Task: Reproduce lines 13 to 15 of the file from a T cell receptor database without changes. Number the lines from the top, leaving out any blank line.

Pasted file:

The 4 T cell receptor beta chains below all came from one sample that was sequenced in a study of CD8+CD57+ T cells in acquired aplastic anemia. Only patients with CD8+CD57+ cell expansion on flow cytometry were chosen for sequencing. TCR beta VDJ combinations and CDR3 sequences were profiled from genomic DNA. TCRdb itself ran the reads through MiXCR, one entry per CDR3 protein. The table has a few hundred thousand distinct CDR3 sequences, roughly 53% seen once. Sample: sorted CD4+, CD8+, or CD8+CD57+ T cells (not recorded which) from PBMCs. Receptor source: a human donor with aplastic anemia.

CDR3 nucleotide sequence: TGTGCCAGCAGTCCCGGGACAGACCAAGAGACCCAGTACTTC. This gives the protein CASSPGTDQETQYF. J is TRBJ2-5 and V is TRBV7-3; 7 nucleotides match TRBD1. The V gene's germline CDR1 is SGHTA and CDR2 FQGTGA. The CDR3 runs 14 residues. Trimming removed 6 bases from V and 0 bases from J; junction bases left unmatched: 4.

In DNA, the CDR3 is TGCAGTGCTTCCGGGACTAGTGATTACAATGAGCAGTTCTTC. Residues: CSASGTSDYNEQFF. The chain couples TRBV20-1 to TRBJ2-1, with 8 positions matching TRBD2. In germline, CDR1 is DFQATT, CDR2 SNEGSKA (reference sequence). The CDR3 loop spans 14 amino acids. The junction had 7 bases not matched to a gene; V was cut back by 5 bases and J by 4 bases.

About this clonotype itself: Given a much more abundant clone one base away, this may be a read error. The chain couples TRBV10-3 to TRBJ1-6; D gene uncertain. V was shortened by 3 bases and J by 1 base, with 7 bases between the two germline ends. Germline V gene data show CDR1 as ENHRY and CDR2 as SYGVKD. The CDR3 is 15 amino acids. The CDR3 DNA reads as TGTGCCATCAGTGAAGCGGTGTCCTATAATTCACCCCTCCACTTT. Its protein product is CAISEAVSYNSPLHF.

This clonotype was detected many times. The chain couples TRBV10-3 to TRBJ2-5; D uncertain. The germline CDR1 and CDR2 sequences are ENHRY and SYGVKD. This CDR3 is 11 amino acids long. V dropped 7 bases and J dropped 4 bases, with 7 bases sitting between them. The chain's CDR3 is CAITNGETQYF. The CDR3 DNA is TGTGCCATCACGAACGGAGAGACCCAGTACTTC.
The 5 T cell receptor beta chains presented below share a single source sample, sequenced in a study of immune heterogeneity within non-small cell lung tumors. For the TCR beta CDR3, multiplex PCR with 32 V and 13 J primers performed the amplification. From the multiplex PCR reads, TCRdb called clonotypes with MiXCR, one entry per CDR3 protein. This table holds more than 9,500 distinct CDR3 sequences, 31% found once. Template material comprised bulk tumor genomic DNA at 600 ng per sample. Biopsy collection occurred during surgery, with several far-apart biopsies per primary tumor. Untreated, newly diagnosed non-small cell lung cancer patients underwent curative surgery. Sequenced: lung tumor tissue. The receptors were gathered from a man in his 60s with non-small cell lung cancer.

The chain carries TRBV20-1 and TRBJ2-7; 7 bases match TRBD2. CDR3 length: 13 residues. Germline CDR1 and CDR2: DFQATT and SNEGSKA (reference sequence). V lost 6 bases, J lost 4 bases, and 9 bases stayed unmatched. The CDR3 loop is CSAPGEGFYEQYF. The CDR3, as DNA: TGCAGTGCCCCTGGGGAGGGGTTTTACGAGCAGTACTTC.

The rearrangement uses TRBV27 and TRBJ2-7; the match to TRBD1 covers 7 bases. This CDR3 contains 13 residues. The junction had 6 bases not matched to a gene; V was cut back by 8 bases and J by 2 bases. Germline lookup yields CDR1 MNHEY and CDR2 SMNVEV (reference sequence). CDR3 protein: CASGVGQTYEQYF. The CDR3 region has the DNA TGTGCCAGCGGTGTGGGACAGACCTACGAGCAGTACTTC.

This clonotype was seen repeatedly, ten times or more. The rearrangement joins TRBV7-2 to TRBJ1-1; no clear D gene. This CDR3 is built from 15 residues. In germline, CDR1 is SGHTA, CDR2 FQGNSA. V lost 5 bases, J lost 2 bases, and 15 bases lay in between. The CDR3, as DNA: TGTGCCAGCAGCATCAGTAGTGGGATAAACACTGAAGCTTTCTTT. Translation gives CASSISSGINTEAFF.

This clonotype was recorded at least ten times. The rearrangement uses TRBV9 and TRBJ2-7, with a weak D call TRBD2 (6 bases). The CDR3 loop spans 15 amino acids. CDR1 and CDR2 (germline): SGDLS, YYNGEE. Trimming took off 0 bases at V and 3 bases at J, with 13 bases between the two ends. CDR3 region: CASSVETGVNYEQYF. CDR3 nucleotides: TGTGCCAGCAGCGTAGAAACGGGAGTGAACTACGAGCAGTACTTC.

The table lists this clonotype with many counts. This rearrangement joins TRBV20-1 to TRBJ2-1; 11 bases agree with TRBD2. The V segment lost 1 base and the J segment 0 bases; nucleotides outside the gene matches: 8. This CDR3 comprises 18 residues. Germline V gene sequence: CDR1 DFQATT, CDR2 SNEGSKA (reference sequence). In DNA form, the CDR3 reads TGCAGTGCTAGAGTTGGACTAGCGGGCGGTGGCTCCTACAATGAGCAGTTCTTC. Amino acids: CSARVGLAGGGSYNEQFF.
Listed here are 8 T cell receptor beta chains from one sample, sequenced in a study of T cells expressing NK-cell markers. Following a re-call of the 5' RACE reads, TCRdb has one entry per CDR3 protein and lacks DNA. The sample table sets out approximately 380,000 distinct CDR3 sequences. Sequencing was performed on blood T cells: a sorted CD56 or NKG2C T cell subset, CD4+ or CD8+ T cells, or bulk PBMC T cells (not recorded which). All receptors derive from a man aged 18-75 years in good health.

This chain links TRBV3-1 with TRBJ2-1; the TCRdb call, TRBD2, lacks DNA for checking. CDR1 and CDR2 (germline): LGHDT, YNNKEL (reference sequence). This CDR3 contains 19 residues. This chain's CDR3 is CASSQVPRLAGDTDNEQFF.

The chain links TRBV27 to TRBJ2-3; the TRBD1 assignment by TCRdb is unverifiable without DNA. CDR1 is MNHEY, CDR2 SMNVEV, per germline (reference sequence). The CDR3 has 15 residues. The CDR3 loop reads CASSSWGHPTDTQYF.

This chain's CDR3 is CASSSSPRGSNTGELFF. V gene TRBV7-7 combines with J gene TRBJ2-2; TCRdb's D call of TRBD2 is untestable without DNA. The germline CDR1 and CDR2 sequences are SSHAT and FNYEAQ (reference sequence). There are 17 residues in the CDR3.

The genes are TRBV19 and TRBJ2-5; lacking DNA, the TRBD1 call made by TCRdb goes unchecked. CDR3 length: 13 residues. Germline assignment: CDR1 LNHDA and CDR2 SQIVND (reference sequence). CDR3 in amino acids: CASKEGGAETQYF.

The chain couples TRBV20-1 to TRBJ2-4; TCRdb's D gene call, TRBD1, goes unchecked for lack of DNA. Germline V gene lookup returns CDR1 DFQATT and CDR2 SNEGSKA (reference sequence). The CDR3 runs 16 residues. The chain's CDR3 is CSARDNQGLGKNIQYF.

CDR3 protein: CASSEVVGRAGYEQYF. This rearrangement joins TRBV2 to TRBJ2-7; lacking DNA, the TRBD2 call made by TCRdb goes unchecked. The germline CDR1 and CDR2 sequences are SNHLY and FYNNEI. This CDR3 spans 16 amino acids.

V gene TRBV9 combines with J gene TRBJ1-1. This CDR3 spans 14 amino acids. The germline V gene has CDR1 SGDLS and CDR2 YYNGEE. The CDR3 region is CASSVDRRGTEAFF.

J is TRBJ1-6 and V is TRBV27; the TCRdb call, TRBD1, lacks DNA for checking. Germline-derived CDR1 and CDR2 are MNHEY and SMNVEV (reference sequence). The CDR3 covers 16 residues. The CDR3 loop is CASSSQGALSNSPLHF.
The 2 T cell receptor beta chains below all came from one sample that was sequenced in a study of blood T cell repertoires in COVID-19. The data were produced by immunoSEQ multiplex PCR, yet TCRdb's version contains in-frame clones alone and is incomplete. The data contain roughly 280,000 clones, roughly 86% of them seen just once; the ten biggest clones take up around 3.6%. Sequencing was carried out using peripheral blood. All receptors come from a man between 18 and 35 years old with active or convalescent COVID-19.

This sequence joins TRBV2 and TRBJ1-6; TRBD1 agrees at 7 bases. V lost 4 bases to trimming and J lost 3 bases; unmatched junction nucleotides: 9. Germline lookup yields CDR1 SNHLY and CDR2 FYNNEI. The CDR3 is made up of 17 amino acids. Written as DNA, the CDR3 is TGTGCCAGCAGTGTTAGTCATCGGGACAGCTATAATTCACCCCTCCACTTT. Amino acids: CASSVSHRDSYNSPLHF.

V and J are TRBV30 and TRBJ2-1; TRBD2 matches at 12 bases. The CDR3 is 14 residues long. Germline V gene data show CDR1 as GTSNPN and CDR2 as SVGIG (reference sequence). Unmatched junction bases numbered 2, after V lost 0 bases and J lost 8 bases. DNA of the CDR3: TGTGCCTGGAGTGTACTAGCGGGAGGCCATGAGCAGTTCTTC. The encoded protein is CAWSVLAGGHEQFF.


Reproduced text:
This chain links TRBV3-1 with TRBJ2-1; the TCRdb call, TRBD2, lacks DNA for checking. CDR1 and CDR2 (germline): LGHDT, YNNKEL (reference sequence). This CDR3 contains 19 residues. This chain's CDR3 is CASSQVPRLAGDTDNEQFF.

The chain links TRBV27 to TRBJ2-3; the TRBD1 assignment by TCRdb is unverifiable without DNA. CDR1 is MNHEY, CDR2 SMNVEV, per germline (reference sequence). The CDR3 has 15 residues. The CDR3 loop reads CASSSWGHPTDTQYF.

This chain's CDR3 is CASSSSPRGSNTGELFF. V gene TRBV7-7 combines with J gene TRBJ2-2; TCRdb's D call of TRBD2 is untestable without DNA. The germline CDR1 and CDR2 sequences are SSHAT and FNYEAQ (reference sequence). There are 17 residues in the CDR3.